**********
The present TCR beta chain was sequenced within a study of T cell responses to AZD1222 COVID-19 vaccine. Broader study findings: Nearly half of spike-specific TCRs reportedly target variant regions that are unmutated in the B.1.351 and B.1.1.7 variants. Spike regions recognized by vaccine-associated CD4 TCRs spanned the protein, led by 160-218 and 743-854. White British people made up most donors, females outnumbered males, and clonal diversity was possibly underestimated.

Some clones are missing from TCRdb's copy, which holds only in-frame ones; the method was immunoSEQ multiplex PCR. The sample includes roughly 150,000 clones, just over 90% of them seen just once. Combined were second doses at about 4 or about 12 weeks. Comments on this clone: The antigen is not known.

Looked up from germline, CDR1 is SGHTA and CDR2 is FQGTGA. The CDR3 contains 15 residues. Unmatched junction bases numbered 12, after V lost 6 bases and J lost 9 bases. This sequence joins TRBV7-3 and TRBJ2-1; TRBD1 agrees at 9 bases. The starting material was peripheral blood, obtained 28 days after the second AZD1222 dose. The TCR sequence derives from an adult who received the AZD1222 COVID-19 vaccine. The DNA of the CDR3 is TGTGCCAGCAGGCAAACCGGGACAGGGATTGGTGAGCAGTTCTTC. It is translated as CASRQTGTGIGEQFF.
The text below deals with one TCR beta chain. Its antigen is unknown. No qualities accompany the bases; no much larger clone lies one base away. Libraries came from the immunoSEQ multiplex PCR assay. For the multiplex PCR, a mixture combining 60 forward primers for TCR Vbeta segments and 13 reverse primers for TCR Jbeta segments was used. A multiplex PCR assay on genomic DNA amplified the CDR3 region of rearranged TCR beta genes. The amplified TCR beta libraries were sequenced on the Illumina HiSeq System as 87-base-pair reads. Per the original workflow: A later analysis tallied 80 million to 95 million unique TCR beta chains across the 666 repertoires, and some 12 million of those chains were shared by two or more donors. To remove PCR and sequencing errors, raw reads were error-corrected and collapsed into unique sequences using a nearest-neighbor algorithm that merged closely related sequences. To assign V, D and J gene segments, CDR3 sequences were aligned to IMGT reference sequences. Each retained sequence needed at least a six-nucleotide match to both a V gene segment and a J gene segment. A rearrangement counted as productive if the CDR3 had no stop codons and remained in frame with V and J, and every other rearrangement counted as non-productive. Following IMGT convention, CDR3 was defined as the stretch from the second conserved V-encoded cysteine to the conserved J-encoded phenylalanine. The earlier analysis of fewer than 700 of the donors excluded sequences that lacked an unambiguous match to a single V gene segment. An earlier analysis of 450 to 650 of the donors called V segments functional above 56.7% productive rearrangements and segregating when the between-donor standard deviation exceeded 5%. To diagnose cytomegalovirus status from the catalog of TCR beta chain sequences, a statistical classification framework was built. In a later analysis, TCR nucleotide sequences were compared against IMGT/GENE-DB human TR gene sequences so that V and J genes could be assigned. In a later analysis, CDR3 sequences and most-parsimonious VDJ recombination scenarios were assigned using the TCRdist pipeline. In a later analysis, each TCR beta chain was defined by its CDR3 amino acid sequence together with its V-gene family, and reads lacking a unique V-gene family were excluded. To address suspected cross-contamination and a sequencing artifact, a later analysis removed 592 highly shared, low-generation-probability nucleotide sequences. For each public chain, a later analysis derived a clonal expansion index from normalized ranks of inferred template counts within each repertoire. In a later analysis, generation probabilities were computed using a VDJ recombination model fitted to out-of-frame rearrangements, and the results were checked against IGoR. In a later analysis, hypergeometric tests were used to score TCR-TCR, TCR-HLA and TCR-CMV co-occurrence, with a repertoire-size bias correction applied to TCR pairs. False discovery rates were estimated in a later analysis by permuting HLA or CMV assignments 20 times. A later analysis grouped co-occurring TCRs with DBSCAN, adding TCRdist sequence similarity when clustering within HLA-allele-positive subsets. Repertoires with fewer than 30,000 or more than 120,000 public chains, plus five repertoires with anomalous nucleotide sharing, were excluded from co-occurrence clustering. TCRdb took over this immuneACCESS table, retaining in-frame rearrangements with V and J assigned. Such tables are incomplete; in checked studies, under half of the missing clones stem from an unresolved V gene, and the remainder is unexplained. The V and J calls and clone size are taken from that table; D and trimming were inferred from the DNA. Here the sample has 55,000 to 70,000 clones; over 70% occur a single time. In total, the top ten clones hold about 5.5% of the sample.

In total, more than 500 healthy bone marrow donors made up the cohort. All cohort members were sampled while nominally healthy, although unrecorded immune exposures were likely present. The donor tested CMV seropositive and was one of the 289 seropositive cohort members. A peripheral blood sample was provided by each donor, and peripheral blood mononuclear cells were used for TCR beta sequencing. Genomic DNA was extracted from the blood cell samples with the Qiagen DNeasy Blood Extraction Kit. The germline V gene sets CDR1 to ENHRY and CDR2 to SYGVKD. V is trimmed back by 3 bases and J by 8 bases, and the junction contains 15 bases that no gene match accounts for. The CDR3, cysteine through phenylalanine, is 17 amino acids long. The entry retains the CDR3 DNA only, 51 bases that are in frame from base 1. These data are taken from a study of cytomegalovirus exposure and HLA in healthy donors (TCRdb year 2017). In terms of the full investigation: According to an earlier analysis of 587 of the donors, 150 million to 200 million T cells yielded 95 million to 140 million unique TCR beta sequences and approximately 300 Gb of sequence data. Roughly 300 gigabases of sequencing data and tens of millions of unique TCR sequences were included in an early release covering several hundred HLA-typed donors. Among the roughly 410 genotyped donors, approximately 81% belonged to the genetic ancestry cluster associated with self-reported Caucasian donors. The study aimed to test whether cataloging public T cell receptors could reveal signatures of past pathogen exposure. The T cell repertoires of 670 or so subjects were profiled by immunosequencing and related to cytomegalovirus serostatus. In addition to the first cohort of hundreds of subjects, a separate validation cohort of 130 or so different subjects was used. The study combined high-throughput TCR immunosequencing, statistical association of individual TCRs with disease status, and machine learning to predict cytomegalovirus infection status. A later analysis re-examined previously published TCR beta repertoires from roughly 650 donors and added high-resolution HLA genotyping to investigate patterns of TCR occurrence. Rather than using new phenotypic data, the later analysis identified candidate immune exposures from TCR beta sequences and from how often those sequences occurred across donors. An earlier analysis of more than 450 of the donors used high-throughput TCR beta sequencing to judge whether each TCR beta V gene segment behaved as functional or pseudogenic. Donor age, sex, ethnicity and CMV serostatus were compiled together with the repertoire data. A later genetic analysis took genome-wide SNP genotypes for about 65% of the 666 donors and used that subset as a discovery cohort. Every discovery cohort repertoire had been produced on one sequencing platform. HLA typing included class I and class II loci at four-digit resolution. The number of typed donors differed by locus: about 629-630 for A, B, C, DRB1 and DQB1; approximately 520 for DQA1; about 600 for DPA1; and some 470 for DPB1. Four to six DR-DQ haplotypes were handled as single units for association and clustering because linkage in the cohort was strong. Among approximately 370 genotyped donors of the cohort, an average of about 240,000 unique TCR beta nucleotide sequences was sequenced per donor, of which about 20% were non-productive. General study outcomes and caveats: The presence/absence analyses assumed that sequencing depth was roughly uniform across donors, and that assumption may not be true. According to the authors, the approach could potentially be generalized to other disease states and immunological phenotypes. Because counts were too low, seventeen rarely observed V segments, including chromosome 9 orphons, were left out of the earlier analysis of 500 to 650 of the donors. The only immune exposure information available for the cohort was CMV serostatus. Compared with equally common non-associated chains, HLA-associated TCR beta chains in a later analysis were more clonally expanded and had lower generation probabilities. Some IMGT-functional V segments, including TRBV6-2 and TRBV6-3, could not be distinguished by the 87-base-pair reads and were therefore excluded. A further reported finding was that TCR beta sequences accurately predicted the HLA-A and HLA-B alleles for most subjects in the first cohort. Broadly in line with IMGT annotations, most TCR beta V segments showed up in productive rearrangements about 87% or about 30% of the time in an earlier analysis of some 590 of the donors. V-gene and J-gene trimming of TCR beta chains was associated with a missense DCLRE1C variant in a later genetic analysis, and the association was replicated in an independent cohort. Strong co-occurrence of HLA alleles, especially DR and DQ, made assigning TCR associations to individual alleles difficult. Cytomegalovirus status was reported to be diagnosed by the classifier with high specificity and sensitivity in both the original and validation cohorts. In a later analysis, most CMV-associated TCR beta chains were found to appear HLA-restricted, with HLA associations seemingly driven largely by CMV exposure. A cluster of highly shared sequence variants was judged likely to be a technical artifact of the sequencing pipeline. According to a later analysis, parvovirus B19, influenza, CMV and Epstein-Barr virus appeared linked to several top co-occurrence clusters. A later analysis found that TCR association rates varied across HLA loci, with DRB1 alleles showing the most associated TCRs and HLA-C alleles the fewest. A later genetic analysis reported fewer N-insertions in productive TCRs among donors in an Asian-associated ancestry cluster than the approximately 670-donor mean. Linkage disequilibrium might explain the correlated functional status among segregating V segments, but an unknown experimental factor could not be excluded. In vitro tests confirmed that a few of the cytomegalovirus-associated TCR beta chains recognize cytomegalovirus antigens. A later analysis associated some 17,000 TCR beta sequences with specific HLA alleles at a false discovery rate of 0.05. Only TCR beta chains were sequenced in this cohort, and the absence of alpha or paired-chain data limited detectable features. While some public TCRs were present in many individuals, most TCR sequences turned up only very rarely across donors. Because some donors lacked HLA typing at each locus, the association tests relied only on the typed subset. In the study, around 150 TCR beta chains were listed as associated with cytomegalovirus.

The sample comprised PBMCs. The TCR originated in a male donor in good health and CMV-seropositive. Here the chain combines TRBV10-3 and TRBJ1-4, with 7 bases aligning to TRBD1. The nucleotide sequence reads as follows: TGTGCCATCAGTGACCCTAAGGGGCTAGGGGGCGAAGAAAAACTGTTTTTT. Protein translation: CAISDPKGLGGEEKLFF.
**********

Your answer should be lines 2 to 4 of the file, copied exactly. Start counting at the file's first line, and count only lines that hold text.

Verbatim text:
Some clones are missing from TCRdb's copy, which holds only in-frame ones; the method was immunoSEQ multiplex PCR. The sample includes roughly 150,000 clones, just over 90% of them seen just once. Combined were second doses at about 4 or about 12 weeks. Comments on this clone: The antigen is not known.

Looked up from germline, CDR1 is SGHTA and CDR2 is FQGTGA. The CDR3 contains 15 residues. Unmatched junction bases numbered 12, after V lost 6 bases and J lost 9 bases. This sequence joins TRBV7-3 and TRBJ2-1; TRBD1 agrees at 9 bases. The starting material was peripheral blood, obtained 28 days after the second AZD1222 dose. The TCR sequence derives from an adult who received the AZD1222 COVID-19 vaccine. The DNA of the CDR3 is TGTGCCAGCAGGCAAACCGGGACAGGGATTGGTGAGCAGTTCTTC. It is translated as CASRQTGTGIGEQFF.
The text below deals with one TCR beta chain. Its antigen is unknown. No qualities accompany the bases; no much larger clone lies one base away. Libraries came from the immunoSEQ multiplex PCR assay. For the multiplex PCR, a mixture combining 60 forward primers for TCR Vbeta segments and 13 reverse primers for TCR Jbeta segments was used. A multiplex PCR assay on genomic DNA amplified the CDR3 region of rearranged TCR beta genes. The amplified TCR beta libraries were sequenced on the Illumina HiSeq System as 87-base-pair reads. Per the original workflow: A later analysis tallied 80 million to 95 million unique TCR beta chains across the 666 repertoires, and some 12 million of those chains were shared by two or more donors. To remove PCR and sequencing errors, raw reads were error-corrected and collapsed into unique sequences using a nearest-neighbor algorithm that merged closely related sequences. To assign V, D and J gene segments, CDR3 sequences were aligned to IMGT reference sequences. Each retained sequence needed at least a six-nucleotide match to both a V gene segment and a J gene segment. A rearrangement counted as productive if the CDR3 had no stop codons and remained in frame with V and J, and every other rearrangement counted as non-productive. Following IMGT convention, CDR3 was defined as the stretch from the second conserved V-encoded cysteine to the conserved J-encoded phenylalanine. The earlier analysis of fewer than 700 of the donors excluded sequences that lacked an unambiguous match to a single V gene segment. An earlier analysis of 450 to 650 of the donors called V segments functional above 56.7% productive rearrangements and segregating when the between-donor standard deviation exceeded 5%. To diagnose cytomegalovirus status from the catalog of TCR beta chain sequences, a statistical classification framework was built. In a later analysis, TCR nucleotide sequences were compared against IMGT/GENE-DB human TR gene sequences so that V and J genes could be assigned. In a later analysis, CDR3 sequences and most-parsimonious VDJ recombination scenarios were assigned using the TCRdist pipeline. In a later analysis, each TCR beta chain was defined by its CDR3 amino acid sequence together with its V-gene family, and reads lacking a unique V-gene family were excluded. To address suspected cross-contamination and a sequencing artifact, a later analysis removed 592 highly shared, low-generation-probability nucleotide sequences. For each public chain, a later analysis derived a clonal expansion index from normalized ranks of inferred template counts within each repertoire. In a later analysis, generation probabilities were computed using a VDJ recombination model fitted to out-of-frame rearrangements, and the results were checked against IGoR. In a later analysis, hypergeometric tests were used to score TCR-TCR, TCR-HLA and TCR-CMV co-occurrence, with a repertoire-size bias correction applied to TCR pairs. False discovery rates were estimated in a later analysis by permuting HLA or CMV assignments 20 times. A later analysis grouped co-occurring TCRs with DBSCAN, adding TCRdist sequence similarity when clustering within HLA-allele-positive subsets. Repertoires with fewer than 30,000 or more than 120,000 public chains, plus five repertoires with anomalous nucleotide sharing, were excluded from co-occurrence clustering. TCRdb took over this immuneACCESS table, retaining in-frame rearrangements with V and J assigned. Such tables are incomplete; in checked studies, under half of the missing clones stem from an unresolved V gene, and the remainder is unexplained. The V and J calls and clone size are taken from that table; D and trimming were inferred from the DNA. Here the sample has 55,000 to 70,000 clones; over 70% occur a single time. In total, the top ten clones hold about 5.5% of the sample.